Rob Jones

CD/LP/DD – Released by Tiny Global Productions – Distributed by Cargo Records UK
How we miss Mark E. Smith and his many sidekicks over the 40 years of The Fall. M.E.S. sadly, departed this mortal coil in January 2018 but his posthumous star continues to ascend with a series of books, tributes, and re-releases flooding the market. What would he make of it all? No doubt there would be derision and of course the fans would trade in all of this recent merchandise for just one more chance of witnessing Smith amble on stage with his mix of disdain, disinterest and dynamism. However, his memory is being carried forward via a series of Fall related produce and spin off acts featuring his former contemporaries e.g. Imperial Wax and now the House of All.

Nowadays there is more love for The Fall than seemingly ever in their actual existence, but rarely has a band’s rise to cult status been quite as lengthy, unpredicted and unprecedented as that of the group of Mancunian misfits who went through more line-up comings and goings than anyone sane would care to count. However, the wand of our Mark has cast his magical spells over both his peers and the plagiarists. House of All consisting of five ex-Fall components form a variety of periods are the latest champions of a sound that is still on the peripheries with a post-punk heart and an aim to challenge a sonic system that on the whole is far too sterile and devoid of the mavericks of which Smith was to the fore.

Martin Bramah, The Fall’s singer until Mark E Smith’s lesser guitar skills caused them to swap places, was, per Daryl Easlea, “possibly the last true equal to Smith in the group” and likewise the longest survivor of the original line-up. Yet while The Fall become famed in part for their legendary productivity, Bramah often went great spans of time between releases, releasing fewer albums in thirty-five years (under any guise) than he has in the last seven with Blue Orchids – who already have a fantastic new album in the can.

So, what caused HOUSE Of ALL to come together is something of a mystery. Bramah has joined forces with four other mighty Fall alumni: Steve Hanley, The Fall’s longest-serving bassist, as well as his brother Paul Hanley, who drummed on what may be the best run of Fall records, from “Grotesque” to “Bend Sinister”. The three has also played together as Factory Star, for a brief period. Joining them are two surprise members – drummer Simon Wolstencroft, who joined the Fall around the time Paul left, and more surprisingly, guitarist Pete Greenway, The Fall’s long- serving and final guitarist who has, to our knowledge, never played with the other four before.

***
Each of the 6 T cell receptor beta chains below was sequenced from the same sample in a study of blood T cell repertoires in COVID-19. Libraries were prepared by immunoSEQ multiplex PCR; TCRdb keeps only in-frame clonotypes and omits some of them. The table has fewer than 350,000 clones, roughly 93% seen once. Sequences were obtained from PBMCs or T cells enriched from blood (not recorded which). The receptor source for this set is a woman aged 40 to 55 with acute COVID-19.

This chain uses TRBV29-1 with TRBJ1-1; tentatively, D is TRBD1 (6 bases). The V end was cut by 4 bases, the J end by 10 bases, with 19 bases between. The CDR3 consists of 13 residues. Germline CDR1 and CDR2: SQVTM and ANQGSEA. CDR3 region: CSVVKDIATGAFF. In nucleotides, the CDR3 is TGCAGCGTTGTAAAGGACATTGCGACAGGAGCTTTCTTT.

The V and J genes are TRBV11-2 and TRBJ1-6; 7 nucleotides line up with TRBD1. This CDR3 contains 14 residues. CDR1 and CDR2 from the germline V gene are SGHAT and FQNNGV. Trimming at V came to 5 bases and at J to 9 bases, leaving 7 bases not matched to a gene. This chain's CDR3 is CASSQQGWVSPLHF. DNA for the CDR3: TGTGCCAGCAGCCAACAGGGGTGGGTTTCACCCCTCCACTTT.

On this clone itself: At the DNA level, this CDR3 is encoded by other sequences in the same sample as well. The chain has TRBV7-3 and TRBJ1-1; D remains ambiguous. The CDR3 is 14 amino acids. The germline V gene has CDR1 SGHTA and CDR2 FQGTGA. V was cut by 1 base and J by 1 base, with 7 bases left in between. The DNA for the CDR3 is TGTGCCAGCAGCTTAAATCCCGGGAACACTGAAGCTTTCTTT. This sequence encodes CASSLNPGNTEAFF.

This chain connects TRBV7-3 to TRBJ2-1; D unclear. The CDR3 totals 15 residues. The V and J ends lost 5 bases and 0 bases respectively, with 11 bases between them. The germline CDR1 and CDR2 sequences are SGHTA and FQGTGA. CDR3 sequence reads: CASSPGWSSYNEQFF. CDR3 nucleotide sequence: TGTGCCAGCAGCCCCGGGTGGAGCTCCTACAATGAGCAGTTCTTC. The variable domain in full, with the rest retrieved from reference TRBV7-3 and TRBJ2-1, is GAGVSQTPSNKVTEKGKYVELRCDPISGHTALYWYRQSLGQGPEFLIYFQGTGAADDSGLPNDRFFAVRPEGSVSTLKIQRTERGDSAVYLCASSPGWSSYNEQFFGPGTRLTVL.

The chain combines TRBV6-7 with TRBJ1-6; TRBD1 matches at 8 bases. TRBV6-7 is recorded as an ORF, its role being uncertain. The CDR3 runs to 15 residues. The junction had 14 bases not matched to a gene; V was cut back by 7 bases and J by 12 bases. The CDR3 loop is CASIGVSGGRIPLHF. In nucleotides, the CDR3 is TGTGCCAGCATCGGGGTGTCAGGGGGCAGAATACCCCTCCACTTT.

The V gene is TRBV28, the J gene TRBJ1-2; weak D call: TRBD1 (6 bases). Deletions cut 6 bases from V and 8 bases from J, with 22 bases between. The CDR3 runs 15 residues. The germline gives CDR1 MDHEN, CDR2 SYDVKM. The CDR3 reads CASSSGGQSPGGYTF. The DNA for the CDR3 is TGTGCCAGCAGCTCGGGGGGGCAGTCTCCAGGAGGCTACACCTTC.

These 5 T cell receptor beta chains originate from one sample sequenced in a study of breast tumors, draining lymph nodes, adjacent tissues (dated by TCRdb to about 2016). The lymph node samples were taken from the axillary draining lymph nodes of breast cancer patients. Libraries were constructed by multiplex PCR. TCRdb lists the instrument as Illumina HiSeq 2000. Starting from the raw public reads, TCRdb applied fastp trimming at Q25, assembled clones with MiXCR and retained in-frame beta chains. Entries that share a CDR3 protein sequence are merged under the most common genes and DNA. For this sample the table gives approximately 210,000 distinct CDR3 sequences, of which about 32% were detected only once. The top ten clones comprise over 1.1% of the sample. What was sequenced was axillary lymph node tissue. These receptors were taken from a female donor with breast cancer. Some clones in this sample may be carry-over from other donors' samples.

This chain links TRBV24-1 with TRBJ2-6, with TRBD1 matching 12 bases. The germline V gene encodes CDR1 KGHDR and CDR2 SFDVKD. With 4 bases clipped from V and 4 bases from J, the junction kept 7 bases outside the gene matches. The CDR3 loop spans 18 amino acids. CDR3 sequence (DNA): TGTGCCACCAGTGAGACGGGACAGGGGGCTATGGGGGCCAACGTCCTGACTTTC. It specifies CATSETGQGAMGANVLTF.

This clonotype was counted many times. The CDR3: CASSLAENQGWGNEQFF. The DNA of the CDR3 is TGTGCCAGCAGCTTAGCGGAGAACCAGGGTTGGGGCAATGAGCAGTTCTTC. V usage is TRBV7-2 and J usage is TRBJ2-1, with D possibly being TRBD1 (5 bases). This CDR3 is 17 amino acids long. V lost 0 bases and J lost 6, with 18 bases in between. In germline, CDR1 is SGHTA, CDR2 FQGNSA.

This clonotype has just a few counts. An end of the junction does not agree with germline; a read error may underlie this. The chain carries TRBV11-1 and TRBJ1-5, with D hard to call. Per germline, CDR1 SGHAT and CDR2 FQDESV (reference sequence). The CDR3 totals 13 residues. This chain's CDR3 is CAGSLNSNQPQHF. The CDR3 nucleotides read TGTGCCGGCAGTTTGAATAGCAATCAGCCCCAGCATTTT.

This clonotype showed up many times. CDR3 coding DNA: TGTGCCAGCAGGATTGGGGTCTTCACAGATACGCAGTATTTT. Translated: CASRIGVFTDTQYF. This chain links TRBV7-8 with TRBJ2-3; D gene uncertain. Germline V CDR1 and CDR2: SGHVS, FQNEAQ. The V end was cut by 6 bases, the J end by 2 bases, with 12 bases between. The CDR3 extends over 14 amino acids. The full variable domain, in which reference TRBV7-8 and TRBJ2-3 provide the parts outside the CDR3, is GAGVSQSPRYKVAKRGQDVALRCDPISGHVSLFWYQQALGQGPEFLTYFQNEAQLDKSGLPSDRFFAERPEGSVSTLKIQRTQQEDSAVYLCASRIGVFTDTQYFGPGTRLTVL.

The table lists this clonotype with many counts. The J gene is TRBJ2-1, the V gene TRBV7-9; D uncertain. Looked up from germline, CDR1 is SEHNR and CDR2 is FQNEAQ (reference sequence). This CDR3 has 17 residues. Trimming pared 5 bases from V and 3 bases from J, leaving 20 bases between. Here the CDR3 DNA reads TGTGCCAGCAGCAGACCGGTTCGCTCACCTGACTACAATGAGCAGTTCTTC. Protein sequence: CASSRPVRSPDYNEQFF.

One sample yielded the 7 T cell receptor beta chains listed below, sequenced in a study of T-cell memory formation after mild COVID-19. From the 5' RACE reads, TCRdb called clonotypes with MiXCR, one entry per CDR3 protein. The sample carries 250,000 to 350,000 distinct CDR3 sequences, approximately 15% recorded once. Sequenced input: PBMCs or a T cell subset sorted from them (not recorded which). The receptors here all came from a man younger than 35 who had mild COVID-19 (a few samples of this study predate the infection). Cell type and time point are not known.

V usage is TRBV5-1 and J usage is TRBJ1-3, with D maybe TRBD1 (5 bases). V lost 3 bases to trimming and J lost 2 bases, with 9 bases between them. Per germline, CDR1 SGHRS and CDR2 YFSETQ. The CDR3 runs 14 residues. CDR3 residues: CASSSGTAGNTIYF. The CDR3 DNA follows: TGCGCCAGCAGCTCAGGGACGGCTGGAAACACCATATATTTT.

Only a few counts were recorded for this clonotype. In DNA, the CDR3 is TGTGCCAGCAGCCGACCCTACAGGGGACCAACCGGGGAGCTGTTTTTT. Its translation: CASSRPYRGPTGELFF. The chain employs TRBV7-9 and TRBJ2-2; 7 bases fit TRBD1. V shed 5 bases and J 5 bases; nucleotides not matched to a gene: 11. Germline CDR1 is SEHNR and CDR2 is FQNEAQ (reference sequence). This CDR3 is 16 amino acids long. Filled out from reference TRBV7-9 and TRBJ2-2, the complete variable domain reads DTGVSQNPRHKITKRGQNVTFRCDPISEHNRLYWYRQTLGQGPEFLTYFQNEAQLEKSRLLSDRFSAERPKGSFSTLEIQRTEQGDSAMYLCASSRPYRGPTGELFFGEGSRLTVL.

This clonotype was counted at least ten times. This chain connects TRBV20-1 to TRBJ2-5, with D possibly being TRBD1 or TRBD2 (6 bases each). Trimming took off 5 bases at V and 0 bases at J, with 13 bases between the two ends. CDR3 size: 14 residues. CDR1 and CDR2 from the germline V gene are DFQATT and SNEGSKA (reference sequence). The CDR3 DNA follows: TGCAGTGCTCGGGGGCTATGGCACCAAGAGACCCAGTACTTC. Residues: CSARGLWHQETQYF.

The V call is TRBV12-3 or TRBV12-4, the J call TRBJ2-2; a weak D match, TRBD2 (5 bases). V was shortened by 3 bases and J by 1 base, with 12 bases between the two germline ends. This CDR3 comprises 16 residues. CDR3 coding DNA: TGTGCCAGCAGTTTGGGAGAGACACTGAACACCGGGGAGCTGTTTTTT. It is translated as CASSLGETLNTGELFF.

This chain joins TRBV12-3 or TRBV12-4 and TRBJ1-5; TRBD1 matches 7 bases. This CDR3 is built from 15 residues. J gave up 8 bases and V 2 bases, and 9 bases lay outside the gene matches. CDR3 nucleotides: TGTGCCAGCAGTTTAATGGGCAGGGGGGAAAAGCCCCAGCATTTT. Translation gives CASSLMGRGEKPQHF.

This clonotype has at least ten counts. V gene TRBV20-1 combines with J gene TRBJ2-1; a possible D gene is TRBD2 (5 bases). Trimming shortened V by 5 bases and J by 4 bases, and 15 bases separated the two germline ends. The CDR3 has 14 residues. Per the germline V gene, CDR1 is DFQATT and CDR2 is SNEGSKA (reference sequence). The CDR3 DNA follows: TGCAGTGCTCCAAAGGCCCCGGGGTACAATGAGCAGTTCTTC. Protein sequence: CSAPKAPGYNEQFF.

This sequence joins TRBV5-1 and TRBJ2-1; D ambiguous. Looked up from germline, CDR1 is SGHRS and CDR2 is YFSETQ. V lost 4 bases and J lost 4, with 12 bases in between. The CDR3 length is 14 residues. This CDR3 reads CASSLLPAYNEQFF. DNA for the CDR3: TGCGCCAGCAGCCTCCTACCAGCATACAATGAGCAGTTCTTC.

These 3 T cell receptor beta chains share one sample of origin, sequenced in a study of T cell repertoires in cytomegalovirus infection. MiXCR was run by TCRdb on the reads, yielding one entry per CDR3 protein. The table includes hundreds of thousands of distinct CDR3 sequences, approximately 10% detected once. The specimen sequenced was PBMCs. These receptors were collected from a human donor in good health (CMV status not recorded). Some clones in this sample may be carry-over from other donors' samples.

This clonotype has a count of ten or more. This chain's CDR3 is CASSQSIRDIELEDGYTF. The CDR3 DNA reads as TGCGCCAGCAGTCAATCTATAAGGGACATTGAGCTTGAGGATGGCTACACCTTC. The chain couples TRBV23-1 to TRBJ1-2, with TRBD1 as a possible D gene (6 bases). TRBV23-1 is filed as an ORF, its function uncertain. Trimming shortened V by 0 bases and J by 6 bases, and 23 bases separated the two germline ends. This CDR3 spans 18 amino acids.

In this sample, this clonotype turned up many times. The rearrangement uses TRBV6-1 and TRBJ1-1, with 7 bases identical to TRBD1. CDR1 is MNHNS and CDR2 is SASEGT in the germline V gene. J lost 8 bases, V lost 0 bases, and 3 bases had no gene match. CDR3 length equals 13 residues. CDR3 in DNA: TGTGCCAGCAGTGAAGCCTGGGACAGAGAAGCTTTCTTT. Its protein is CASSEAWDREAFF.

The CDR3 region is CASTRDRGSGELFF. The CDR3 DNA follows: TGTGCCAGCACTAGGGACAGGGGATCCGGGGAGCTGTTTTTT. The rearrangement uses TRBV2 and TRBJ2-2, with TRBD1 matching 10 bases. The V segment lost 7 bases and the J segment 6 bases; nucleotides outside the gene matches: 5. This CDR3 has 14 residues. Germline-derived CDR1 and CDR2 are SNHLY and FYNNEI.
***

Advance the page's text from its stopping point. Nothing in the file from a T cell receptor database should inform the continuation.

And the album? Recorded in a burst of intense creativity, we won’t tempt to propagandise you, as the album speaks loudly for itself, but it would not be a false boast to claim that it stands with much of the best Fall or Blue Orchids music, with an energy and impulse all its own. Each member plays as sharply and with as much drive as they ever have, around a kind of gung ho – groove and with a shocking lack of ‘compromise’. It’s an album of depth which demands re-listening to uncover its many dimensions, yet satisfies upon first listen.

“[Bramah]’s lyrics are brilliant – some of his best ever. It stands up against the Fall at their very best. It’s unimaginable, A Fall Album Without MES.” – Ged Babey, Louder Than War

The above comment says it all and in honesty Bramah does not attempt to mimic Mark because that is impossible and the original Lucifer over Lancashire cannot be replaced. However, the music/anti-music that was the mantra of Smith is in abundance with the HOUSE OF ALL and their own take on the template by which their master dictated is indeed a testament to a band that we need!

TRACKS: Aynebite / But Wilful I Am / Dominus Ruinea / Harlequin Duke / Magic Sound / Minerva Disrobed / There’s More / Turning Of The Years